The Reserve Bank of India has turned cautious after some liquidity-tightening measures aimed at increasing borrowing costs. Market experts said the central bank did not want interest rate to rise sharply as that could create more problems for the economy. RBI on July 18 rejected bids that quoted higher yields for its Rs 12,000-crore bond sale programme, netting a paltry Rs 2,532 crore.
It accepted bids worth Rs 777 crore and Rs 1,755 crore for 8.33 per cent 2026 and 8.97 per cent 2030 securities — at cut-off yields of 8.23 per cent and 8.54 per cent — respectively, as against secondary-market yields of 8.1 per cent and 8.37 per cent. Banks’ treasury heads said there were several bids but RBI accepted only those close to the secondary-market rates.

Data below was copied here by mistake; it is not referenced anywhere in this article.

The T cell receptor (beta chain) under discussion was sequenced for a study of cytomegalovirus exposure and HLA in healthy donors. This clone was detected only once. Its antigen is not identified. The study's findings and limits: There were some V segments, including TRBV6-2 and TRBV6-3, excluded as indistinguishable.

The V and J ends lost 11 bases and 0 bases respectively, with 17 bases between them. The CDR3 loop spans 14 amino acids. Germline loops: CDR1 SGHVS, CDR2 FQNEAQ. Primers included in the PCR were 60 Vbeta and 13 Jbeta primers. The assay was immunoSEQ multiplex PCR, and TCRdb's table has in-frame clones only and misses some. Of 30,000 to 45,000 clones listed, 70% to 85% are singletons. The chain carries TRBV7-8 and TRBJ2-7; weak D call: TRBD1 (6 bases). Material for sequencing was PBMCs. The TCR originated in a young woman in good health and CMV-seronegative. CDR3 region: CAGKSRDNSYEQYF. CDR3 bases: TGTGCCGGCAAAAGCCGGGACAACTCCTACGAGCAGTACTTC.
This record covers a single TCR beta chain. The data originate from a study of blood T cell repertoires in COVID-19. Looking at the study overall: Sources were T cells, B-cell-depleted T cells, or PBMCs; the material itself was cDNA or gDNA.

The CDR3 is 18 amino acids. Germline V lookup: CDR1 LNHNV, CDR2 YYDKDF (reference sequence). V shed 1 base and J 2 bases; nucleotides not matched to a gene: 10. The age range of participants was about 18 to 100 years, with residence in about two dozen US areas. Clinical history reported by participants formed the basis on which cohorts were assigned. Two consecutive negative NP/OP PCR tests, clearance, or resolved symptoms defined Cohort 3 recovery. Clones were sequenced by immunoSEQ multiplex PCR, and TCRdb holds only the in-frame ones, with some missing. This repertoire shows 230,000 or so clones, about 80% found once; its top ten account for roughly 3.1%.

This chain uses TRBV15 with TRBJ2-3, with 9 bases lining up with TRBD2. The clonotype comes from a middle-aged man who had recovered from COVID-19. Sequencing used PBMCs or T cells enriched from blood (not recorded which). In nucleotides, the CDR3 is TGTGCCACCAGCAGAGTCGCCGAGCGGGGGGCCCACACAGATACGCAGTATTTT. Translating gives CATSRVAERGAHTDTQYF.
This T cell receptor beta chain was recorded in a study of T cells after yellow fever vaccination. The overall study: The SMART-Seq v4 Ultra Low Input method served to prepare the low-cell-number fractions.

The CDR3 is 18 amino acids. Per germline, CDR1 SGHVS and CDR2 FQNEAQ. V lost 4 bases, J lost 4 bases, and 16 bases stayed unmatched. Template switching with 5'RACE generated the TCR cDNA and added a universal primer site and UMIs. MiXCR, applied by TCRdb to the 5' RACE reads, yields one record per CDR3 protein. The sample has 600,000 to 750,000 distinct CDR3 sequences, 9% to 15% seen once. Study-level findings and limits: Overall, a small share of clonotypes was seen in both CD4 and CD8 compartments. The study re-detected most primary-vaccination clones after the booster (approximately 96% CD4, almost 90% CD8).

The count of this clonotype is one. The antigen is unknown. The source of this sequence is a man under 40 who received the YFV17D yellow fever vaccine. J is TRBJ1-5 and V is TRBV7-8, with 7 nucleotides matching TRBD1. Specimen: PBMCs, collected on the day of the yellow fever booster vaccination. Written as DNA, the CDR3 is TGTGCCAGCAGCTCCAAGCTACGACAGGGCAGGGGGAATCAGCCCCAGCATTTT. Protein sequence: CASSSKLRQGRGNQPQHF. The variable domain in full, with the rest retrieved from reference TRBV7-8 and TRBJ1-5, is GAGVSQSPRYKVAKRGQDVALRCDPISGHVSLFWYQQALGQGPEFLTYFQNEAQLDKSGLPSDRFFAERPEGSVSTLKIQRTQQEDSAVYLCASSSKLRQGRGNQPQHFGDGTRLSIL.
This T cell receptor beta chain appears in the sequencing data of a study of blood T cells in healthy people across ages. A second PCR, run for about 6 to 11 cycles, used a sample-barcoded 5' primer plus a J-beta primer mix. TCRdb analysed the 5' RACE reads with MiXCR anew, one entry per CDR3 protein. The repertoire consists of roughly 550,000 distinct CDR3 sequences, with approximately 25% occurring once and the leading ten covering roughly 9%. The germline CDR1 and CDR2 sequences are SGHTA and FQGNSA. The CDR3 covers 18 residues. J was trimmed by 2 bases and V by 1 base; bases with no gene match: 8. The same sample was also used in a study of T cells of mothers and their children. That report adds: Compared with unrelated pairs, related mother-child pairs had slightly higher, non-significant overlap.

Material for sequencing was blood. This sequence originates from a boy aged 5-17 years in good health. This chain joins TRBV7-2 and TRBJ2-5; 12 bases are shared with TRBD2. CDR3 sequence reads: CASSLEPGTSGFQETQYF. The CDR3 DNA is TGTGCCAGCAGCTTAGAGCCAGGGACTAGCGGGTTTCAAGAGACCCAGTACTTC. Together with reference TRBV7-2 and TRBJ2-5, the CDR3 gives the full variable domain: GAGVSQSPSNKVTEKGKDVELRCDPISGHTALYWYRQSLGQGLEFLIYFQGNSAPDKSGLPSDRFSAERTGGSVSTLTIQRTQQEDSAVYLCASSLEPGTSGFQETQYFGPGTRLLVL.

Despite receiving more than 113 and 76 bids for bonds with five- and 10-year tenures, RBI didn’t accept any bid. Even on July 17, the central bank had rejected all bids received at the auction of 91- and 180-day treasury bills, worth Rs 12,000 crore.
NS Venkatesh, Head (Treasury), IDBI Bank said that RBI didn’t want to give out any yield signal. It wants to use open-market operations (OMOs) as a pure liquidity-management tool. The message RBI wanted to send out was that it intended to suck out liquidity but not at the exorbitant level the market was demanding.